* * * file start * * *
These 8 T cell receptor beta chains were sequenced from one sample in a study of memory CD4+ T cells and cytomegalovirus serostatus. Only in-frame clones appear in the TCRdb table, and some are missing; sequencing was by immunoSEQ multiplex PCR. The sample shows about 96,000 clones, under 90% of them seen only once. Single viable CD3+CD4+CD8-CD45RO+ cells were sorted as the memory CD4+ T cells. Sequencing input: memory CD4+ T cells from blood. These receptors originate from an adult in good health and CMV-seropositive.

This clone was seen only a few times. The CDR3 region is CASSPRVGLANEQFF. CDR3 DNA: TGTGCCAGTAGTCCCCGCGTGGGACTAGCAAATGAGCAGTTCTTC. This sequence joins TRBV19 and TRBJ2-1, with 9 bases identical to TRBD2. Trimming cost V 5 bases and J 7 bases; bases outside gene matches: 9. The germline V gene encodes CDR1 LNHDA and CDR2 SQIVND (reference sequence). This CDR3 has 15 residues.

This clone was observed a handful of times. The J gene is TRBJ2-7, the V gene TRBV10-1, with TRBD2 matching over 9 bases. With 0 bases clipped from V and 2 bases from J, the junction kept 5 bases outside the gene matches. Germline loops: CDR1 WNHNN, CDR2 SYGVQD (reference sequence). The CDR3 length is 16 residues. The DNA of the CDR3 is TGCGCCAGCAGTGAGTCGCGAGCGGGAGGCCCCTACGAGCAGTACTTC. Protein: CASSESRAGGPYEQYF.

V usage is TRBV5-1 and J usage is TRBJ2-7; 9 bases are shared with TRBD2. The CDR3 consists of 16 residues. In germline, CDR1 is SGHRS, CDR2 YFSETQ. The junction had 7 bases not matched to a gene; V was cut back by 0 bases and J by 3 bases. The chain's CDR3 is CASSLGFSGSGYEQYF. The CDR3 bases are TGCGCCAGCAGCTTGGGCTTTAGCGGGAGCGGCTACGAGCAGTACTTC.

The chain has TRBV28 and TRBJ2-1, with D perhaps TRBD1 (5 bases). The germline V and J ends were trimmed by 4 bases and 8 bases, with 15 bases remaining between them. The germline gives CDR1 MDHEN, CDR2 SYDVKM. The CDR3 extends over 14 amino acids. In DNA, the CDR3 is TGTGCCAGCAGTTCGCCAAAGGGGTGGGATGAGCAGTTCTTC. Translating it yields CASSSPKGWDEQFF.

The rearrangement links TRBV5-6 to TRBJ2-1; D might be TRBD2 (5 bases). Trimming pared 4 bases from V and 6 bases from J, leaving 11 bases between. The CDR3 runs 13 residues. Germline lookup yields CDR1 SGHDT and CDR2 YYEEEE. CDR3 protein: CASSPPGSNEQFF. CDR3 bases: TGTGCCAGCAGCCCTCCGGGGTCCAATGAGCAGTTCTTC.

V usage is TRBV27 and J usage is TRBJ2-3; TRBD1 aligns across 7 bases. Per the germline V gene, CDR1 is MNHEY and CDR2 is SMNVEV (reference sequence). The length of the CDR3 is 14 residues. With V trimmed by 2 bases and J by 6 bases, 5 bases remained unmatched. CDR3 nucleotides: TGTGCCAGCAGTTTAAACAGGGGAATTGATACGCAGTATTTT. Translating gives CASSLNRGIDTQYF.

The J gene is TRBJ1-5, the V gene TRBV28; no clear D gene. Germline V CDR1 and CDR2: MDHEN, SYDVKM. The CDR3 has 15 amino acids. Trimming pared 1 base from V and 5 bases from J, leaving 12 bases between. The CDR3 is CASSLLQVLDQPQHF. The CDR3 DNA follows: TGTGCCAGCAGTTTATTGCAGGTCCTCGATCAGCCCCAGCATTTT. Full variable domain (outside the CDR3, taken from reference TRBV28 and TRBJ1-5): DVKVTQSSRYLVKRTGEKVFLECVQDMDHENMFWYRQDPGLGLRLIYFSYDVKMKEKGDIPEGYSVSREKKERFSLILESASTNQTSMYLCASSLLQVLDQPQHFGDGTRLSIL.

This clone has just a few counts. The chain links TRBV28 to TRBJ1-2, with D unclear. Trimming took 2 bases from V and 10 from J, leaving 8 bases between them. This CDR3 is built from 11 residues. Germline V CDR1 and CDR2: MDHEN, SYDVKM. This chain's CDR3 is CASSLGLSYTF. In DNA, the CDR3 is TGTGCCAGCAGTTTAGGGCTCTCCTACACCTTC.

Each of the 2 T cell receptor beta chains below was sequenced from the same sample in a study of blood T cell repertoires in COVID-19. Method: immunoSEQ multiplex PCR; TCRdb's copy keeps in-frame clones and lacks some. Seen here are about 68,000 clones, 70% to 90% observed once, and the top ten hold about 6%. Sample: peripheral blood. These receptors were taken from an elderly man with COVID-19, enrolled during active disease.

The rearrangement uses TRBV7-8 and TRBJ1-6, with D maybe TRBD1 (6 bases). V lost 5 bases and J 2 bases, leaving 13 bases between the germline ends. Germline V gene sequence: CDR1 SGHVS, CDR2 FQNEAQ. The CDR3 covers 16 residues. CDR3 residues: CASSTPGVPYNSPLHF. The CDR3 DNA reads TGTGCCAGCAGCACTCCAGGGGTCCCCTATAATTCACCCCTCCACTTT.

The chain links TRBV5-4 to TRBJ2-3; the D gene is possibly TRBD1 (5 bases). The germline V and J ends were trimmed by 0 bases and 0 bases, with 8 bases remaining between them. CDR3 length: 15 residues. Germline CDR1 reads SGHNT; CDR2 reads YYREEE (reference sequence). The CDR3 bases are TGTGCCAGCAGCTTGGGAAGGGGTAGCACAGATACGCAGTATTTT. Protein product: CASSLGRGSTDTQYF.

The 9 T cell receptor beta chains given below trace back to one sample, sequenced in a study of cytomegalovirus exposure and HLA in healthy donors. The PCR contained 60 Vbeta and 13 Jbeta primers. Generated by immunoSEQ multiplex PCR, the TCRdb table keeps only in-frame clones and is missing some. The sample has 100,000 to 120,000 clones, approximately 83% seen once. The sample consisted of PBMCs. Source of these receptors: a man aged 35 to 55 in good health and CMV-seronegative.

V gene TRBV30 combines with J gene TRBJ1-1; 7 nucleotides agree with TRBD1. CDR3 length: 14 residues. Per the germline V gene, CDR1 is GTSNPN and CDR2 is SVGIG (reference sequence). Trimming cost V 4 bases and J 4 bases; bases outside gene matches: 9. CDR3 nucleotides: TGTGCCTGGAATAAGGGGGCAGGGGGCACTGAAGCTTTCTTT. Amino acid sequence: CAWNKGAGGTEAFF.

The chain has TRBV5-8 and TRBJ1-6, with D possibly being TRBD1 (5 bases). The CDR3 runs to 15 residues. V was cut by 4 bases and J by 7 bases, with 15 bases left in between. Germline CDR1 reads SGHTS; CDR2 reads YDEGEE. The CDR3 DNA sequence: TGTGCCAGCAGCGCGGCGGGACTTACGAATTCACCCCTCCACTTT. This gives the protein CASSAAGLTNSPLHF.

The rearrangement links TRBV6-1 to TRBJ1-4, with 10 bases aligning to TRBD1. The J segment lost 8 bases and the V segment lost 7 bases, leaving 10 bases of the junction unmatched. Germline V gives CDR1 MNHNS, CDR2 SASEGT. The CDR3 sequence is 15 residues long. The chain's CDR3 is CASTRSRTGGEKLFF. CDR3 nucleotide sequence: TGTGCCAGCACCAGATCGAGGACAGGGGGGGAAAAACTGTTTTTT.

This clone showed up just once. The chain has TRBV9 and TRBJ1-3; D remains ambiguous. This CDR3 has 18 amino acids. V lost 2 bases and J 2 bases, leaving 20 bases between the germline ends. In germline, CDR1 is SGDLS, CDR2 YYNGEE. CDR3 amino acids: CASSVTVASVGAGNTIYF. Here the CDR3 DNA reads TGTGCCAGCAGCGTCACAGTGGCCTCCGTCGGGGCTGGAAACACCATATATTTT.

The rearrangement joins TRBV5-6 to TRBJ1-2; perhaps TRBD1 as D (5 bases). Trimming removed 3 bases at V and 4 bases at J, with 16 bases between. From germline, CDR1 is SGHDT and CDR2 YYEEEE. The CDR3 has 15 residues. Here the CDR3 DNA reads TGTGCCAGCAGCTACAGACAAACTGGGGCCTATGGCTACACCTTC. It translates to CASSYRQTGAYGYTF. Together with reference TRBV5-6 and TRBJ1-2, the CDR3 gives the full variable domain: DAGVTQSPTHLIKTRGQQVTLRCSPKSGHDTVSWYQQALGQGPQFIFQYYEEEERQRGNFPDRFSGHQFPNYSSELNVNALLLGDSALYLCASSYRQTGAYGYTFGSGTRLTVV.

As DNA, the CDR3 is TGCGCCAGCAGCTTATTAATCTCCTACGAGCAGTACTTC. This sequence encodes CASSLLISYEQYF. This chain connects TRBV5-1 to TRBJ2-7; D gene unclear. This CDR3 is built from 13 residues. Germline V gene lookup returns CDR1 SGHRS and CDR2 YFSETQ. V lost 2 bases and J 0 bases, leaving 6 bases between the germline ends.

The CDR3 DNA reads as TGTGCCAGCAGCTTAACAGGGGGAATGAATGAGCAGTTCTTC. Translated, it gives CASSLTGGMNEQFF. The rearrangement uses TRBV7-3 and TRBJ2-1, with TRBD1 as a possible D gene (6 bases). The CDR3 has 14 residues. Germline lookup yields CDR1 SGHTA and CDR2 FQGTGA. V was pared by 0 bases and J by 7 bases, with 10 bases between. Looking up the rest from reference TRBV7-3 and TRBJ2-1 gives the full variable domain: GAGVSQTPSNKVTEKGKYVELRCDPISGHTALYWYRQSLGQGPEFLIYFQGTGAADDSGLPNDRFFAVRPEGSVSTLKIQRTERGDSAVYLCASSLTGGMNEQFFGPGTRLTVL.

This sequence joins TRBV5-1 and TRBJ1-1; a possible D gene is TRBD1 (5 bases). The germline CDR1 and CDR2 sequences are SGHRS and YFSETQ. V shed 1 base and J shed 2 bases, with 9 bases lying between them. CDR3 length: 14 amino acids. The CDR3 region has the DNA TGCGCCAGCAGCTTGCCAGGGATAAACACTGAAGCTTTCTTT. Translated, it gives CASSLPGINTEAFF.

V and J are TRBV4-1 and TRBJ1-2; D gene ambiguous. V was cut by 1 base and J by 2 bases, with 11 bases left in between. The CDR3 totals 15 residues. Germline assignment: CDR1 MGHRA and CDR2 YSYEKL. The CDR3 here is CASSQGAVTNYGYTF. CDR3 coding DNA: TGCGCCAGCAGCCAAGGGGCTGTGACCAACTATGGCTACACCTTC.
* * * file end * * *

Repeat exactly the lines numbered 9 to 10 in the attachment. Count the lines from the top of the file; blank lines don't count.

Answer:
This clone has just a few counts. The chain links TRBV28 to TRBJ1-2, with D unclear. Trimming took 2 bases from V and 10 from J, leaving 8 bases between them. This CDR3 is built from 11 residues. Germline V CDR1 and CDR2: MDHEN, SYDVKM. This chain's CDR3 is CASSLGLSYTF. In DNA, the CDR3 is TGTGCCAGCAGTTTAGGGCTCTCCTACACCTTC.

Each of the 2 T cell receptor beta chains below was sequenced from the same sample in a study of blood T cell repertoires in COVID-19. Method: immunoSEQ multiplex PCR; TCRdb's copy keeps in-frame clones and lacks some. Seen here are about 68,000 clones, 70% to 90% observed once, and the top ten hold about 6%. Sample: peripheral blood. These receptors were taken from an elderly man with COVID-19, enrolled during active disease.